From the pocket of a white denim jacket in the back of Denny Dimin Gallery, Dana Sherwood pulls out a rock. Not just any rock, though: she’d picked this one up while visiting the Gobi Desert. Shortly after, she took it to a Mongolian shaman, who blessed it and handed it back to her as a sort of talisman.
The jacket is also stitched with rows of stuffed snakes, which the artist picked up during her various trips to Mongolia over the last few years and which are used by shamans as a form of protection. Sherwood, a longtime equestrian, was initially drawn to the country because of its horse culture, but the Shamanic culture proved influential as well. Over the past four or five years, she’s made three long-term research trips to the country along with her husband, the artist Mark Dion, and their young son. Traveling the region along with other artists, some local, they spent time in the country’s capital and in more remote areas with nomadic tribes.
“The immensity of being in the landscape there is a little bit overwhelming. We’d meet herders and they’d immediately say, ‘you can borrow our horses and go out,’” says Sherwood, her long blonde hair side-braided under a hat; gold earrings in the shape of eyes dangling. “The infrastructure’s very different and then also the land technically belongs to the people, to everybody. There’s no ownership of the land.”
A couple of days before the opening of her second solo exhibition at Denny Dimin, Sherwood was busy painting her show’s title on the wall: “Horses for the Trees.” Nearby, her team was working to set up a tent in the gallery’s front space, dyed pink and painted with the outlines of horses and eyes on the top. It was inspired by her time spent in traditional Mongolian yurts, which serve as a central gathering space for community, as well as her family’s heritage in theater and circus.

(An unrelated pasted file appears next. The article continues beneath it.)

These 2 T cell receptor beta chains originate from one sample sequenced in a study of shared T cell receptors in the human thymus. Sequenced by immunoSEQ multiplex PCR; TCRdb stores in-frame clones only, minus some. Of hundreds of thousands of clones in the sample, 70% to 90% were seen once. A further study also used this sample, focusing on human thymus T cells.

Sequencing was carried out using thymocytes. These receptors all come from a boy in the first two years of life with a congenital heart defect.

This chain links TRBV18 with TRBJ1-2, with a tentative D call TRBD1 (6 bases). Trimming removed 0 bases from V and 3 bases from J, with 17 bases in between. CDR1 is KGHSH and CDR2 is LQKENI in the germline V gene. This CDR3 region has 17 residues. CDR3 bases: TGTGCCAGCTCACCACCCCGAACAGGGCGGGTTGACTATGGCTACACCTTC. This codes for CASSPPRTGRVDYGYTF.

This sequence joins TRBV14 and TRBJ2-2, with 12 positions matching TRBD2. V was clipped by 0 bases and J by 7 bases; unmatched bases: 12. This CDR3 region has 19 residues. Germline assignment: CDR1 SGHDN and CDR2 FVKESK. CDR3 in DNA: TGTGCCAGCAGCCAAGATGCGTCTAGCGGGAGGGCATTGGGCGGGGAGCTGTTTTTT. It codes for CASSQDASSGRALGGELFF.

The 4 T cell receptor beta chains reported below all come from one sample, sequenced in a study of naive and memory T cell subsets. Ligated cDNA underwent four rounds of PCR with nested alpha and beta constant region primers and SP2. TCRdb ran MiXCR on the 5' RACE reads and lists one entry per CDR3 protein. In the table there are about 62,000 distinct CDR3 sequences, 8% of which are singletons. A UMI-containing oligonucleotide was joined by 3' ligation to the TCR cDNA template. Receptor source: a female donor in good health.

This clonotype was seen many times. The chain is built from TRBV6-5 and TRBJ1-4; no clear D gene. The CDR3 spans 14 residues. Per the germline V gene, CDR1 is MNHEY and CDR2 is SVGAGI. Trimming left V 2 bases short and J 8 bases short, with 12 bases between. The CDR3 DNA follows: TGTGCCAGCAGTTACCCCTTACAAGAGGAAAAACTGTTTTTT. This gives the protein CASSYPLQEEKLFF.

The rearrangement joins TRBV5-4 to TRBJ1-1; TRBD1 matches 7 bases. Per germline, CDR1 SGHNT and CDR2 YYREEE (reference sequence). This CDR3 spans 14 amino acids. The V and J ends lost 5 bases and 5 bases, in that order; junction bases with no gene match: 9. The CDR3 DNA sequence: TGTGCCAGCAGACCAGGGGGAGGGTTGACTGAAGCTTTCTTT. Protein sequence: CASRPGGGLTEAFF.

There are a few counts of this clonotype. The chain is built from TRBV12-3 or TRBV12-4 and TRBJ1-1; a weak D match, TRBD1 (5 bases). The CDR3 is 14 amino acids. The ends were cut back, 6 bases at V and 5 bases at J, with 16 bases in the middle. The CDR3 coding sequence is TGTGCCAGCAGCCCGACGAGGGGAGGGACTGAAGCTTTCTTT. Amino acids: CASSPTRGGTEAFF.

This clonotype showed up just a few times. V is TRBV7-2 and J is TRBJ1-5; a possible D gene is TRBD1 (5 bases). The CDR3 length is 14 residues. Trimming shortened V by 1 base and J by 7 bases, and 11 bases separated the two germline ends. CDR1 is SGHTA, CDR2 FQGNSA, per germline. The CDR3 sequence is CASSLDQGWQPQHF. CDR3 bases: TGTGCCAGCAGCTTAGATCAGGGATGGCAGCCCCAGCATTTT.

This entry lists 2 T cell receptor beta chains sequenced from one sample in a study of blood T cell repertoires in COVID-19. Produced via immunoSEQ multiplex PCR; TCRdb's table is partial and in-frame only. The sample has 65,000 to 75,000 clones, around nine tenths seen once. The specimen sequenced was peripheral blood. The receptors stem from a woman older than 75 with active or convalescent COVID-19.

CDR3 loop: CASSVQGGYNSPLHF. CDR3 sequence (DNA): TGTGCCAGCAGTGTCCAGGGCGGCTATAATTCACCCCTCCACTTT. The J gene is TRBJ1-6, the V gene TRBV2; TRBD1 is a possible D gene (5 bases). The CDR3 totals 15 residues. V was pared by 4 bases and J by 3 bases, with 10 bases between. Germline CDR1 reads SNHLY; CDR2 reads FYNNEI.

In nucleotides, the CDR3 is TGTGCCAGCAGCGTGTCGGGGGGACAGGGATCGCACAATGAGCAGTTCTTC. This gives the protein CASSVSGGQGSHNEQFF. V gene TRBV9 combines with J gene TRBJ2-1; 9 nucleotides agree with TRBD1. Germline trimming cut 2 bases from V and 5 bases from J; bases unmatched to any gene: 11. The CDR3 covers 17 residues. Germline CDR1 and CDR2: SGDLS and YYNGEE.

Instead of the dried yogurts and milky tea shared in the yurt, Sherwood’s tent will house a screening of Sherwood’s new video art piece “See/Sight,” which she largely filmed in Mongolia. The resulting video builds upon Sherwood’s earlier work, in which she set out elaborate displays of food for animals and filmed their reactions using an infrared camera.
“I was trying to communicate with possums and raccoons through food. I would plan out these feasts and expect that they would behave in a certain ways, and they never did,” she says of that series of work. “The work was always better when they behaved different than I expected; it was so much more interesting than if they just performed for me. I started thinking if that makes the work better when there’s this element of chaos and you’re giving up some of the control and it makes the work more interesting, where else can I apply that? So I started applying it to painting and not being as meticulous and controlling about how I made a mark on the paper,” she adds. “And I was like alright, I’m going to try this with horses in my next project.”